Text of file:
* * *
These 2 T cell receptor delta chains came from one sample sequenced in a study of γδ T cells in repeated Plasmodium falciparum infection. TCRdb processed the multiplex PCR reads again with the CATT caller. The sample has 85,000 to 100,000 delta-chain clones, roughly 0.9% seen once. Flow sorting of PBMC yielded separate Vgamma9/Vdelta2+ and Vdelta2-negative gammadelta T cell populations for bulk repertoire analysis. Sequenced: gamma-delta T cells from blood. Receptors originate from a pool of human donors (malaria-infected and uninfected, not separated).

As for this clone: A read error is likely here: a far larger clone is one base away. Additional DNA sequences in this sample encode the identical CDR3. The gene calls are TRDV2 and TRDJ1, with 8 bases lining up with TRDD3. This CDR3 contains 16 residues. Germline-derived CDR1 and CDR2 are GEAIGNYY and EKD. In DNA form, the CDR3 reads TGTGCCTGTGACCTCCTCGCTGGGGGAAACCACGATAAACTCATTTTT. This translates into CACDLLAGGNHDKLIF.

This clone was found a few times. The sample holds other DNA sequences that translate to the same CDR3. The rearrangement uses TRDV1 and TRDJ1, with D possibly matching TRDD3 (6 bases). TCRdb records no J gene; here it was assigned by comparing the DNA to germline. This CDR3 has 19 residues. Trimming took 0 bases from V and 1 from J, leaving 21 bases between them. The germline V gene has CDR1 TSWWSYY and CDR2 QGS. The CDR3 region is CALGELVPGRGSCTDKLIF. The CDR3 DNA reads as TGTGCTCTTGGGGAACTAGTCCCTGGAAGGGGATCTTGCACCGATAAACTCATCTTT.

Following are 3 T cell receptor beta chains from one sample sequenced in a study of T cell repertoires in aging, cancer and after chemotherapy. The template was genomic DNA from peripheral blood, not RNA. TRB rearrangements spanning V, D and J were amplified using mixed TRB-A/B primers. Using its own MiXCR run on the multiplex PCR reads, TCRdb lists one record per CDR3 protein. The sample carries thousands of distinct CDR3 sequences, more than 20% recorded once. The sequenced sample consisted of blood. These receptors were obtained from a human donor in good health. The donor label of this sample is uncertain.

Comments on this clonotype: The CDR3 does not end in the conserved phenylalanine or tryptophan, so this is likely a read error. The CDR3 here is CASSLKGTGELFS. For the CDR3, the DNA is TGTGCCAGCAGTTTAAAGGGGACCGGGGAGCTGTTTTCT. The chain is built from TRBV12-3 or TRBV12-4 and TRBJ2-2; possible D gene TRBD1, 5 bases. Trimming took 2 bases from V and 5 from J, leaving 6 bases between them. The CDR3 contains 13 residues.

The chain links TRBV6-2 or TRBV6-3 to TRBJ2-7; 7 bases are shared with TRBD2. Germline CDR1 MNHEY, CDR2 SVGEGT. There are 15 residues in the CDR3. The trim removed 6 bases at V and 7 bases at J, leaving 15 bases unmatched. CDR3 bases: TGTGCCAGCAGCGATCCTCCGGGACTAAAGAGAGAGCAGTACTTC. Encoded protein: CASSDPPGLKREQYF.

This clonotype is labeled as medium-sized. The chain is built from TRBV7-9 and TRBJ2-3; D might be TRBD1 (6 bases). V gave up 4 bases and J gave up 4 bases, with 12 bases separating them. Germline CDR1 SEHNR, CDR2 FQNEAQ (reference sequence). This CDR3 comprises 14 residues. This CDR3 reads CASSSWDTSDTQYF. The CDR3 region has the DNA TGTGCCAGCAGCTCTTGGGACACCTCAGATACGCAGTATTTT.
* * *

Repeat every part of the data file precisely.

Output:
These 2 T cell receptor delta chains came from one sample sequenced in a study of γδ T cells in repeated Plasmodium falciparum infection. TCRdb processed the multiplex PCR reads again with the CATT caller. The sample has 85,000 to 100,000 delta-chain clones, roughly 0.9% seen once. Flow sorting of PBMC yielded separate Vgamma9/Vdelta2+ and Vdelta2-negative gammadelta T cell populations for bulk repertoire analysis. Sequenced: gamma-delta T cells from blood. Receptors originate from a pool of human donors (malaria-infected and uninfected, not separated).

As for this clone: A read error is likely here: a far larger clone is one base away. Additional DNA sequences in this sample encode the identical CDR3. The gene calls are TRDV2 and TRDJ1, with 8 bases lining up with TRDD3. This CDR3 contains 16 residues. Germline-derived CDR1 and CDR2 are GEAIGNYY and EKD. In DNA form, the CDR3 reads TGTGCCTGTGACCTCCTCGCTGGGGGAAACCACGATAAACTCATTTTT. This translates into CACDLLAGGNHDKLIF.

This clone was found a few times. The sample holds other DNA sequences that translate to the same CDR3. The rearrangement uses TRDV1 and TRDJ1, with D possibly matching TRDD3 (6 bases). TCRdb records no J gene; here it was assigned by comparing the DNA to germline. This CDR3 has 19 residues. Trimming took 0 bases from V and 1 from J, leaving 21 bases between them. The germline V gene has CDR1 TSWWSYY and CDR2 QGS. The CDR3 region is CALGELVPGRGSCTDKLIF. The CDR3 DNA reads as TGTGCTCTTGGGGAACTAGTCCCTGGAAGGGGATCTTGCACCGATAAACTCATCTTT.

Following are 3 T cell receptor beta chains from one sample sequenced in a study of T cell repertoires in aging, cancer and after chemotherapy. The template was genomic DNA from peripheral blood, not RNA. TRB rearrangements spanning V, D and J were amplified using mixed TRB-A/B primers. Using its own MiXCR run on the multiplex PCR reads, TCRdb lists one record per CDR3 protein. The sample carries thousands of distinct CDR3 sequences, more than 20% recorded once. The sequenced sample consisted of blood. These receptors were obtained from a human donor in good health. The donor label of this sample is uncertain.

Comments on this clonotype: The CDR3 does not end in the conserved phenylalanine or tryptophan, so this is likely a read error. The CDR3 here is CASSLKGTGELFS. For the CDR3, the DNA is TGTGCCAGCAGTTTAAAGGGGACCGGGGAGCTGTTTTCT. The chain is built from TRBV12-3 or TRBV12-4 and TRBJ2-2; possible D gene TRBD1, 5 bases. Trimming took 2 bases from V and 5 from J, leaving 6 bases between them. The CDR3 contains 13 residues.

The chain links TRBV6-2 or TRBV6-3 to TRBJ2-7; 7 bases are shared with TRBD2. Germline CDR1 MNHEY, CDR2 SVGEGT. There are 15 residues in the CDR3. The trim removed 6 bases at V and 7 bases at J, leaving 15 bases unmatched. CDR3 bases: TGTGCCAGCAGCGATCCTCCGGGACTAAAGAGAGAGCAGTACTTC. Encoded protein: CASSDPPGLKREQYF.

This clonotype is labeled as medium-sized. The chain is built from TRBV7-9 and TRBJ2-3; D might be TRBD1 (6 bases). V gave up 4 bases and J gave up 4 bases, with 12 bases separating them. Germline CDR1 SEHNR, CDR2 FQNEAQ (reference sequence). This CDR3 comprises 14 residues. This CDR3 reads CASSSWDTSDTQYF. The CDR3 region has the DNA TGTGCCAGCAGCTCTTGGGACACCTCAGATACGCAGTATTTT.